Wild Weather is No Match For Shakespeare Theatre
IMPALED AND UPTURNED: The set for the Shakespeare Theatre of New Jersey’s summer productions took a brutal beating from a storm on July 6. But “The Comedy of Errors” and “Snug” are back on track.
By Anne Levin
As if coming back from COVID-19 wasn’t enough, the Shakespeare Theatre of New Jersey had a new hurdle to overcome this month when a ferocious storm ripped up the set of its Outdoor Stage — just days before the scheduled openings of Shakespeare’s The Comedy of Errors and Snug, artistic director Bonnie Monte’s homage to A Midsummer Night’s Dream.
But Monte and her staff were not about to let this latest assault keep the company off the Outdoor Stage, which is in Morristown. After scrambling to get things back on track, the opening was delayed by only one week. The shows are scheduled through August 1.
Monte spoke about the storm, the recovery, surviving the pandemic, and more, in a telephone conversation a day after the deluge. The company had been scheduled to rehearse for the upcoming performances, but the ravaged set – some of it was actually impaled – made that impossible.
“We are fighting the clock to get everything not just rebuilt, but rehearsed,” she said. “The weather during the entire 10-day period when we are typically scheduled to set up, rehearse, and tech, was rain, rain, and more rain. Then, when the big storm hit, we weren’t ready. So we have had no rehearsal yet. These are very complicated shows, so we are getting really nervous. But the show must go on, as they say, and we will open. My company is extraordinary.”
COVID and climate were just the latest challenges to the Shakespeare troupe. “When the pandemic hit, we were actually plowing our way out of a massive crisis already,” said Monte. “We were one of the many victims of a huge ransomware attack that spread across America. We were one of the nonprofits that got hit. It almost shut us down. We were just slowly emerging and starting to rebuild our data and get things back on track. So we kind of went from the frying pan into the fire.”
Monte said navigating the past 14 months has been the most challenging experience of her career. But there have been silver linings.
“We were one of the only theaters last summer to actually build a pandemic-safe performance venue,” she said. “It was modest, but it was something. And I think it gave a lot of people hope, and much needed exposure, to some semblance of normalcy again. It’s so important to experience the arts live, and we were able to make that happen.”
Last summer’s performances bought the company enough time to carefully contemplate what kind of online content to offer. “Pandemic Playhouse,” filmed on stage without an audience but with professional crews, offered five productions. The company also initiated virtual book clubs.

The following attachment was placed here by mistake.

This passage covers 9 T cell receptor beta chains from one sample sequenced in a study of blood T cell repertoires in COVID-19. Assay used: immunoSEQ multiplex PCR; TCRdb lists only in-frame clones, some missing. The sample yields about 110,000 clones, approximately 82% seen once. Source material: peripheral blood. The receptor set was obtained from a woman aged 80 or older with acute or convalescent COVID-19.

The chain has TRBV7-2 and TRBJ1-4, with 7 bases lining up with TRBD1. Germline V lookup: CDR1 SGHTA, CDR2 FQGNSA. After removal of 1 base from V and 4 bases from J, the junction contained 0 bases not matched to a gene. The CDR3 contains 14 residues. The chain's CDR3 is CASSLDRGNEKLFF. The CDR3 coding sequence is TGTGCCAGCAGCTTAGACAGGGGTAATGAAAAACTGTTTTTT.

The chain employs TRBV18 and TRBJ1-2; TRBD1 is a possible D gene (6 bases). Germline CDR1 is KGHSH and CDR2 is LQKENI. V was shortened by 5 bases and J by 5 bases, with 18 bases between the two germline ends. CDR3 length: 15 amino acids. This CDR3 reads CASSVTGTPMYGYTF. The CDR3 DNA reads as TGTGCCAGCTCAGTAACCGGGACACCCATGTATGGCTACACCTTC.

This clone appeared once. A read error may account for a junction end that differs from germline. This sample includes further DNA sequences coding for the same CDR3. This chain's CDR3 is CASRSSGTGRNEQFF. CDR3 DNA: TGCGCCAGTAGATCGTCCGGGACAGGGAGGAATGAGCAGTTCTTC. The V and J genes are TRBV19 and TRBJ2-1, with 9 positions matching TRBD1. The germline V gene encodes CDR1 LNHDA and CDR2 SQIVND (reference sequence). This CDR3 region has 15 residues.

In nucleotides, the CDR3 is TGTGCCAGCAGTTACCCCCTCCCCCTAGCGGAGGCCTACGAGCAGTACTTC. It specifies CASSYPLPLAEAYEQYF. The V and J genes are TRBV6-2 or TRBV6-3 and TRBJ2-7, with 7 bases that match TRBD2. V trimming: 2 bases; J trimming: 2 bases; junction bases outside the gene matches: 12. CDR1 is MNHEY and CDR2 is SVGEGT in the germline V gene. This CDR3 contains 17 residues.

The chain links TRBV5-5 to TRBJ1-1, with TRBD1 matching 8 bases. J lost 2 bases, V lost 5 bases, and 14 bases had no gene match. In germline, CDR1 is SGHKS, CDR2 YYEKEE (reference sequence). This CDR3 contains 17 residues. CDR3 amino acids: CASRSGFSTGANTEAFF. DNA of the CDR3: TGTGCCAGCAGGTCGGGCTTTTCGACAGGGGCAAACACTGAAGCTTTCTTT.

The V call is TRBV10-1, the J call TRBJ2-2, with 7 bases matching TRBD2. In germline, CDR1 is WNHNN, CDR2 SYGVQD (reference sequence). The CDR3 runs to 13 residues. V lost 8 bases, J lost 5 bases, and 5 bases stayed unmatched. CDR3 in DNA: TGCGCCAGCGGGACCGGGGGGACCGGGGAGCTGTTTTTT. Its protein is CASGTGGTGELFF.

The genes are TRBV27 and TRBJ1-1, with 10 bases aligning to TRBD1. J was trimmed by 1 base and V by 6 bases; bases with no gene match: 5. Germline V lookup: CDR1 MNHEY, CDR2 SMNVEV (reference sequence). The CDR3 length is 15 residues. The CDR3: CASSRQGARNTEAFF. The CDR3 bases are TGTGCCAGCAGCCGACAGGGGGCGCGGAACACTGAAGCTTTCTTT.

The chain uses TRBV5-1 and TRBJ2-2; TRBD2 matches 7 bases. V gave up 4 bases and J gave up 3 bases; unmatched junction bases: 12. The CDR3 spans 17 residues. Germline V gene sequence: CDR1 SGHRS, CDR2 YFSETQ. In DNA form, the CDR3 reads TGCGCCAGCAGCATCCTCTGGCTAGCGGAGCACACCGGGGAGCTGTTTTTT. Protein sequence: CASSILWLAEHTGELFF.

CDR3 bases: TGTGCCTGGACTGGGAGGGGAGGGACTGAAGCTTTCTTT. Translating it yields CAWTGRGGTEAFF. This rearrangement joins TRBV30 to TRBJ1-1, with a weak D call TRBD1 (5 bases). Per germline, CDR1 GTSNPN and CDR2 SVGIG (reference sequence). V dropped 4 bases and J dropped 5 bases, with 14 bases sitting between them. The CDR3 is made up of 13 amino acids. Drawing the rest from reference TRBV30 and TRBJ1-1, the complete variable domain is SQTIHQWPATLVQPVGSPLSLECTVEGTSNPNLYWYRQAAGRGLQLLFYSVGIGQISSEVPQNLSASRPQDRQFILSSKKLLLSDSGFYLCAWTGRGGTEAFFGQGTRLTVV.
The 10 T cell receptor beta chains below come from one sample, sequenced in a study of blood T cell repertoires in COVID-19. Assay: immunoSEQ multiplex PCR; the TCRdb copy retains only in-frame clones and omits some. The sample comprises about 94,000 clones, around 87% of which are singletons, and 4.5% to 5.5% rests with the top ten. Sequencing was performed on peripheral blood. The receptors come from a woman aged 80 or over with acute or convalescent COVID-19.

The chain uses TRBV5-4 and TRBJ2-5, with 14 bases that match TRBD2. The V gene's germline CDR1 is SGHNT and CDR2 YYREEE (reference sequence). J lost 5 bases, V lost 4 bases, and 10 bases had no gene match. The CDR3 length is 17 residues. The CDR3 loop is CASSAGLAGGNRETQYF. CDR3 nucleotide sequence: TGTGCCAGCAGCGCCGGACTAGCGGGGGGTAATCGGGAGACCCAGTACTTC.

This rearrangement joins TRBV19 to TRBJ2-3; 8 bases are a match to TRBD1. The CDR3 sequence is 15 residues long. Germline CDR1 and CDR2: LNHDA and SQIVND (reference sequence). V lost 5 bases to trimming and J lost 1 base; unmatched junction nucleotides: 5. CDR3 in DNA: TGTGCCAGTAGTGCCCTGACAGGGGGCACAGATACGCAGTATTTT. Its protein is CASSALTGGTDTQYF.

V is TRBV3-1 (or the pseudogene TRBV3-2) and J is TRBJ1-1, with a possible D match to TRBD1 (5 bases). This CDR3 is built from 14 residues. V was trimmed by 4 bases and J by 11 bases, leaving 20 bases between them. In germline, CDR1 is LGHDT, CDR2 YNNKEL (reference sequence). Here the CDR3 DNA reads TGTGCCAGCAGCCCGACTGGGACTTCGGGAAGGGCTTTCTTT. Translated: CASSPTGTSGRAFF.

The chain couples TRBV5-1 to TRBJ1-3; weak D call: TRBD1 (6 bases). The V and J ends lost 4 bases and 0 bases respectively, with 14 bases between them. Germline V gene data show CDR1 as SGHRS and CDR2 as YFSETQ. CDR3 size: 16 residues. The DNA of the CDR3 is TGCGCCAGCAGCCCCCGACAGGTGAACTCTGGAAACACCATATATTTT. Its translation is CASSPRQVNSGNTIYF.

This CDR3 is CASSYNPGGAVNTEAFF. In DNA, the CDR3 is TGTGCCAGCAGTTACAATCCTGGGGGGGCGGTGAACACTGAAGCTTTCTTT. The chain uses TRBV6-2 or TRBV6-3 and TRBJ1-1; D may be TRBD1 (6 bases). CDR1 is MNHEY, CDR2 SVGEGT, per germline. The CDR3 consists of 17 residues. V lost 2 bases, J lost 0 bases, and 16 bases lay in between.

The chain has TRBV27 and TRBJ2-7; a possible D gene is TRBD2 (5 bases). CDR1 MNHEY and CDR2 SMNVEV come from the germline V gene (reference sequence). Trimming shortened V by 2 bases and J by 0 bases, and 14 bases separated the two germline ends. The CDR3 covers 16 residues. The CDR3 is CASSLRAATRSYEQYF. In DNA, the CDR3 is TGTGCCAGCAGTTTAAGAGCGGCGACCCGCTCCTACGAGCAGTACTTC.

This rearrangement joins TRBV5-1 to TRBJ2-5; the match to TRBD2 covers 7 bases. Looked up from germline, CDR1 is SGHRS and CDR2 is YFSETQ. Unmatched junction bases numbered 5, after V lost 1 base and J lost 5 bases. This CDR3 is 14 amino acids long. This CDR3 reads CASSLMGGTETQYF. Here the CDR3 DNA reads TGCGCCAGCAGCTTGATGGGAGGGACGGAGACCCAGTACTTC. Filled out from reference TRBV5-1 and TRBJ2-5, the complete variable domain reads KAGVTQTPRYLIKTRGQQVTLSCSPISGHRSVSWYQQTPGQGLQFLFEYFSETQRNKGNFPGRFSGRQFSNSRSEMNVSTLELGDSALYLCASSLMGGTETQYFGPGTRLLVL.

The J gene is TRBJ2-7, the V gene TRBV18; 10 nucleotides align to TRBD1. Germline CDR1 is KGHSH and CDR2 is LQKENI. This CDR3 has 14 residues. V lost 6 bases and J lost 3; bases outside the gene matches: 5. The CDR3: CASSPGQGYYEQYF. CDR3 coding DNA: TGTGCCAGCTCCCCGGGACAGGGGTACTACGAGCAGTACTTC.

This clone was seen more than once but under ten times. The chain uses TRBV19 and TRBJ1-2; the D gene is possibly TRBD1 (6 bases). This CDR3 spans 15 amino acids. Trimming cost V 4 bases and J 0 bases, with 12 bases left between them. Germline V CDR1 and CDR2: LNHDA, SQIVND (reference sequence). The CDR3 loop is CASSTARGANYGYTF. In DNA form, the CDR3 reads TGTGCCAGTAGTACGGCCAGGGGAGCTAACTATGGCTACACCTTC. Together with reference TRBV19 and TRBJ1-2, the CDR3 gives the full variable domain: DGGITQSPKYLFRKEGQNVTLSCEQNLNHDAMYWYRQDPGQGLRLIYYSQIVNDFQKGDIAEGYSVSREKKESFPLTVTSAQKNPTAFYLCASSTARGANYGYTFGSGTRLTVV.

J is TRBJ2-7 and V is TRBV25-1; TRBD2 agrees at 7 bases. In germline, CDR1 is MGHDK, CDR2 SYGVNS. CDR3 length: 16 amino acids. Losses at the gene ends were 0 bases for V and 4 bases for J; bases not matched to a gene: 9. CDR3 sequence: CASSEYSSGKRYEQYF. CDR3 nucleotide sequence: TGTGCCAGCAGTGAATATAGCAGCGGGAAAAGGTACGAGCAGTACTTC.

“We found all kinds of ways to stay in touch with our audience,” Monte said. “And the group of actors we have was a huge source of energy and inspiration through the first 12-month period. They inspired me to write Snug.”
As opening days approached for The Comedy of Errors and Snug, the set was essentially built. But there was still much to be done when the big storm hit because of the delays caused by rain in the preceding weeks. “We were trying to rehearse in the blazing sun, and had to take a break every 20 minutes because of the heat,” said Monte. “We could barely get anything done. Then the storm wiped out all of my sound cues anyway.”
Luckily, there were no injuries to cast or crew during the pounding rain and wind gusts clocked at up to 70 miles per hour. “Thankfully, the destruction was wreaked on inanimate objects only — all of our crew members are safe but for the instantaneous despair the sight of our mangled set caused in all of us,” Monte wrote in a letter to patrons and volunteers after the storm.
Last week, Monte was hoping the set would be rebuilt in time for a few hours of rehearsal before the opening. “We’ve got 12 hours instead of two days to get ready for two shows,” she said. “We are feeling quite challenged at the moment. But we’re not walking around moaning and groaning. We’ve got work to do.”
The efforts clearly worked. The company was able to open both plays last week. Performances continue through the evening of Sunday, August 1. Some extra shows have been added to accommodate those who had bought tickets for performances that were canceled.
The Outdoor Stage is located at Saint Elizabeth University, 2 Convent Road, Morristown. Visit Shakespearenj.org for ticket information.